This topic contains 30 replies, has 7 voices, and was last updated by Jeremy Hill 1 month ago.
November 18, 2019 at 6:26 pm #3836
We have all seen pictures where a beam of white light (let’s call it a laser) is sent through a prism, producing an album cover:
Pretty, but hard to see what’s going on, so let’s get a little ambient light.
The reason for making this scene was to answer a question: we see a dark room with a rainbow on the far wall, but what does the laser see? Luckily we can quite easily test this:
So let’s get another view, first without ambient light, then with:
And finally, with no ambient light, so we have in the scene only two lambertian surfaces with grid texture, one beveled prism of SF57 glass, one beam of white light hidden from camera, and one camera, let’s see if we guessed right, what the laser sees:
Of course! Though from most angles we just see a dark space with a rainbow on the wall, in order to reach the laser’s “eye”, light must have traveled from the laser, been refracted twice on a per-wavelength basis to reach the back wall and produce the rainbow pattern — and then be lucky enough to have followed precisely the reverse of this path to arrive once again at the camera, where it shows the space lit by white light.
So there you have your dose of bella-fueled optics geekery for the day. 🙂November 18, 2019 at 11:48 pm #3840
Quite amazing sir!November 19, 2019 at 9:25 am #3842
Very creative thinking !
Basically you are sitting where the laser is and looking through the prism is if it was a window.
The converse of that idea is have the double prism scene and flip the second prism so that it negates the first (1st spreads and 2nd contracts the rainbow); and a white beam projects to the wall.November 19, 2019 at 11:18 am #3843
Fascinating!!!!!!November 19, 2019 at 1:10 pm #3848
Thanks guys! I am going to clean this scene up a bit and put it on the sample scenes page, because it is remarkably fun to play with.
Reason being, not only is apollo good at finding such paths, but the emitter used is not really as shown in the diagram — I only showed a Thomas An. Collimator™ in the diagram so that you could get an idea of where it is, but in fact it is using an emitterProjector node to restrict the emitter’s aperture, which makes this very efficient; for example, here I have rendered it for 30 seconds on my haswell laptop just to give an idea:
There are some other interesting situations as well; here is the laser off, ambient light on, and a grid texture placed on the back wall:
Or laser & ambient off, with a white emitter plane on the back wall, instead:
At some point I will try the more traditional double-prism recombination, but this way was just too easy (and it did indeed occur to me the way I said, wondering what the laser sees), since by parenting the camera and laser to the same transform, they are guaranteed to stay in perfect alignment, regardless where you move them.
That said, I did do another type of test in a similar vein, but have not spent the time yet to get it perfectly aligned:November 19, 2019 at 3:15 pm #3849
More powerful than Maxwell already.November 19, 2019 at 3:35 pm #3850
🙂November 19, 2019 at 7:45 pm #3851
Hadn’t occurred to me before to restrict emitter aperture with the emitterProjector instead of a physical collimator, on the single-wavelength cornell box .. so here is a 1-minute test render of that.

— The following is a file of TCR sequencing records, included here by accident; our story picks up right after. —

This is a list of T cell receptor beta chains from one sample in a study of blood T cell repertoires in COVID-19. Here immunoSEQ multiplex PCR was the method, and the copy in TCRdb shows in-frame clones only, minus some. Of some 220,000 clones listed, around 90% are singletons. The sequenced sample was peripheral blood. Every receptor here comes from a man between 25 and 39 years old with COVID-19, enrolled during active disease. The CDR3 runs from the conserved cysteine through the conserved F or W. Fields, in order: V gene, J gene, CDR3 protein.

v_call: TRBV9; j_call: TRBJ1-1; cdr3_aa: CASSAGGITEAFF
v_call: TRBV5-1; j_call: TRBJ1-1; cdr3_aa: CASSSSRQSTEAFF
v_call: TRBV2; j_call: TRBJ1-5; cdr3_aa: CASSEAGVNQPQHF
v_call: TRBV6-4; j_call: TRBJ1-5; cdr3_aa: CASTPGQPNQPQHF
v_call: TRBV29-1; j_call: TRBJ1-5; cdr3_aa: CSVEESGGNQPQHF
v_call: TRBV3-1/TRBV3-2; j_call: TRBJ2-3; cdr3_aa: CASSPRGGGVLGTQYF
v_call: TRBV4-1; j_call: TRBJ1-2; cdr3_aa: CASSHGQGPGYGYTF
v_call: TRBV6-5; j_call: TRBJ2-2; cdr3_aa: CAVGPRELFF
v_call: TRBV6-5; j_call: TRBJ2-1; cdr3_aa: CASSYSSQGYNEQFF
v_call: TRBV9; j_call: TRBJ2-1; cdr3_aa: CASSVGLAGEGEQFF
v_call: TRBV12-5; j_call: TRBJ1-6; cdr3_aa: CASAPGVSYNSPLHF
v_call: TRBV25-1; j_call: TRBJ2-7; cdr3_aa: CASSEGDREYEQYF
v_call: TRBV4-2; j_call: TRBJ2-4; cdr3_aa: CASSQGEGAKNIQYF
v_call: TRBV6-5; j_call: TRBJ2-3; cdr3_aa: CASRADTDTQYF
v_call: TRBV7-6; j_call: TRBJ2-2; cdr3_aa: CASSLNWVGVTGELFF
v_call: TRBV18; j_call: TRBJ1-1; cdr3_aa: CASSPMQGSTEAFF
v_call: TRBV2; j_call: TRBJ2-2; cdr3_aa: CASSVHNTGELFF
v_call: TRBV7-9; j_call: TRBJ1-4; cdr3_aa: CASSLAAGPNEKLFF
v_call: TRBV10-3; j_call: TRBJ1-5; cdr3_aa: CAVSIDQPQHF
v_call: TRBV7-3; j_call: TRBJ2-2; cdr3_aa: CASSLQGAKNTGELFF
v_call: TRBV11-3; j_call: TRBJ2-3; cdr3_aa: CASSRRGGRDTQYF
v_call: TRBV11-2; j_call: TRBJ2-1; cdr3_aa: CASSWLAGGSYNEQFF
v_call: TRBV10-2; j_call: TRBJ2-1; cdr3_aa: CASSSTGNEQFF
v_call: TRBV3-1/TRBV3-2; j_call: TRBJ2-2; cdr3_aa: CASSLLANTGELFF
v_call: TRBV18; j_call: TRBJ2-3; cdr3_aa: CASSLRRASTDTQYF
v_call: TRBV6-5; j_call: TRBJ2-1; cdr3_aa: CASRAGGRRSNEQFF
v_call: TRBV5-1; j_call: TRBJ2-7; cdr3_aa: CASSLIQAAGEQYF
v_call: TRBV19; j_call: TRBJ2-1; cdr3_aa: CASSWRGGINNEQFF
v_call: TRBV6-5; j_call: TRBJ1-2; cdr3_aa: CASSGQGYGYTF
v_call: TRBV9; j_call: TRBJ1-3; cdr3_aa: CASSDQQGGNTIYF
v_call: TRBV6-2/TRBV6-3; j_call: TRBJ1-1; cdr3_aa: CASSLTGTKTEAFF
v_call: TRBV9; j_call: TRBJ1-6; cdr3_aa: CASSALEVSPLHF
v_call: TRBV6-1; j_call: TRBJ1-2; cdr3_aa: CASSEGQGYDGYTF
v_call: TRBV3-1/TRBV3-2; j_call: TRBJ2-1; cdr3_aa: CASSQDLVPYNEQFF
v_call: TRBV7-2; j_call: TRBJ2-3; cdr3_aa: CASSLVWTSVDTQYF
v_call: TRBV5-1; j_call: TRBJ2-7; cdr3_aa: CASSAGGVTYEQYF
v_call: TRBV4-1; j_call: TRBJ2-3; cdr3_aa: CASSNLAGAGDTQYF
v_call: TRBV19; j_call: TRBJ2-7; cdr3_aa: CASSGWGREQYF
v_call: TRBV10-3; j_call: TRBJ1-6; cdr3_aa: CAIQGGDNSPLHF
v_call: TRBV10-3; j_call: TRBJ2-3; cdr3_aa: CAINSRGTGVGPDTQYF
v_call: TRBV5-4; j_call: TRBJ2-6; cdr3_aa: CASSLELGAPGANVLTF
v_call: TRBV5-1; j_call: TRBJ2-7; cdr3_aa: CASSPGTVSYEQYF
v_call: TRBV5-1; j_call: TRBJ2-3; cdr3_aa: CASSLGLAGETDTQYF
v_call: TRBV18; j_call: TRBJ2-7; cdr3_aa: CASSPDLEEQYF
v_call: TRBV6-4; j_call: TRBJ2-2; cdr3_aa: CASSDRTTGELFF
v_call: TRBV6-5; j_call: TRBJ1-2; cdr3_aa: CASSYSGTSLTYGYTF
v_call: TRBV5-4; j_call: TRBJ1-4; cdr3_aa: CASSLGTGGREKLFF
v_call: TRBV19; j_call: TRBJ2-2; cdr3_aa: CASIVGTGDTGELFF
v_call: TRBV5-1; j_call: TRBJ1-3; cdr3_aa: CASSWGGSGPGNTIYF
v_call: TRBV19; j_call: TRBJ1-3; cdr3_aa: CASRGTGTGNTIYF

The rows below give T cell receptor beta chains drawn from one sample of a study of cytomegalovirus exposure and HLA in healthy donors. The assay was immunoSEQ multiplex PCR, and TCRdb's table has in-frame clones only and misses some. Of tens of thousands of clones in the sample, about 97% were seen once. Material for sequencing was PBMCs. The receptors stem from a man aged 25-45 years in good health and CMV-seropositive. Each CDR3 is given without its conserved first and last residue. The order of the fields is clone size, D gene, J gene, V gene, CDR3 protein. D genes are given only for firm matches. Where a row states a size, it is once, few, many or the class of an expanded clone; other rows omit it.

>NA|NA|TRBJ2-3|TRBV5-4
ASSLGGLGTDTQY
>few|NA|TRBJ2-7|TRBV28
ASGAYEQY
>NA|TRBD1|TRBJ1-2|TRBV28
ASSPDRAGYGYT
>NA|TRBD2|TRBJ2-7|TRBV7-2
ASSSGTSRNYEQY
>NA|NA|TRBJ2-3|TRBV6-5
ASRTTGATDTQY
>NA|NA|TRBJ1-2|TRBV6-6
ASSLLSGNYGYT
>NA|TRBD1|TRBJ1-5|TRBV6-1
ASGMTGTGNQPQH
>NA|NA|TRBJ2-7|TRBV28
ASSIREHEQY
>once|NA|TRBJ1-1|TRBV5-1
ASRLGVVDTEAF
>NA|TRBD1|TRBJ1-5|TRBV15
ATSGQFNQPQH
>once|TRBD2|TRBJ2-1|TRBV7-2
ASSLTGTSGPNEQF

Obviously such an optimization is not useful in all scenarios, but it sure seems to work pretty nice here. 🙂
(in case anyone wonders what is up with the lower half of the image, there is a sheet of complex ior glass placed there, so the camera is looking through that to see the lower half of the scene — and if you are completely unfamiliar with what this is, you can find it described in Thomas’ list of psychotic renderer-torture scenes)November 19, 2019 at 8:26 pm #3852
To wrap that up, here is 30 minutes rendering, 7 threads, cpu is a 4930mx.November 19, 2019 at 8:46 pm #3853
Nice 🙂November 19, 2019 at 8:53 pm #3854
Heh, I recall you asked about lasers early on .. and these are them. 🙂November 19, 2019 at 9:59 pm #3855
Holy … 😮 You can do the “Single Wavelength Indirect Cornel” in 30min. It was supposed to be insanely difficult. Now it’s done on a six year old CPU.
How does it do with the “Internal reflection test” scene using this emitter aperture trick ?November 19, 2019 at 10:24 pm #3856
I have not tried it, but I’ll try to find the time. 🙂November 20, 2019 at 5:42 am #3861
It’s easy for anyone unfamiliar with this scene to dismiss it as just another boring Cornell box.
Let’s put this in perspective for a second: You are looking at a caustic through glass of a caustic through dispersion.
- -A beam passes through a prism and spreads to various wavelengths (essentially it passes through glass and becomes colored caustics).
-One of the colored caustic (the green wavelength) passes through a slit and is reflected by a cylindrical mirror. This is a second level caustic.
-The green second level caustic lights the entire Cornell box and at the bottom half it passes through glass to make it a third level caustic.
In retrospect I should have made the cube shinny metallic so that it’s caustics seen through the glass pane would be fourth level caustics.November 20, 2019 at 6:01 am #3863
I have not tried it, but I’ll try to find the time. 🙂
On second thought, the technique may not work on that scene, because a perfect laser (running precisely parallel to the back walls of the glass box without touching) would not leave an imprint on the graded cards. On the original collimator the beam fans out by a few degrees, just enough to graze the cards (inside and on top of) the glass box.
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